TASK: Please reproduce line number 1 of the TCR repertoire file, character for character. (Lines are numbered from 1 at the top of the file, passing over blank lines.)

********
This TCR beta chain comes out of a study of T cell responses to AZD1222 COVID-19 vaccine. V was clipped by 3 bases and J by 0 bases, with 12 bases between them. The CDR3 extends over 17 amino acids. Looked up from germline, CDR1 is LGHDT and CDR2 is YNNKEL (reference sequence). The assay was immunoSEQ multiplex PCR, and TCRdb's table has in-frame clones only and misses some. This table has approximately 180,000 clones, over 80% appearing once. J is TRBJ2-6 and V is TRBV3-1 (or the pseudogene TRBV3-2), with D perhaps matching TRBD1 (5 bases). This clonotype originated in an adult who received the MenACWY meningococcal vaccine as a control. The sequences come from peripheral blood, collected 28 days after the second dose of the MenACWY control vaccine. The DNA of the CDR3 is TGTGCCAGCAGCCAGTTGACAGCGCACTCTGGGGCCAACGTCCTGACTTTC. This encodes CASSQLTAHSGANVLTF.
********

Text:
This TCR beta chain comes out of a study of T cell responses to AZD1222 COVID-19 vaccine. V was clipped by 3 bases and J by 0 bases, with 12 bases between them. The CDR3 extends over 17 amino acids. Looked up from germline, CDR1 is LGHDT and CDR2 is YNNKEL (reference sequence). The assay was immunoSEQ multiplex PCR, and TCRdb's table has in-frame clones only and misses some. This table has approximately 180,000 clones, over 80% appearing once. J is TRBJ2-6 and V is TRBV3-1 (or the pseudogene TRBV3-2), with D perhaps matching TRBD1 (5 bases). This clonotype originated in an adult who received the MenACWY meningococcal vaccine as a control. The sequences come from peripheral blood, collected 28 days after the second dose of the MenACWY control vaccine. The DNA of the CDR3 is TGTGCCAGCAGCCAGTTGACAGCGCACTCTGGGGCCAACGTCCTGACTTTC. This encodes CASSQLTAHSGANVLTF.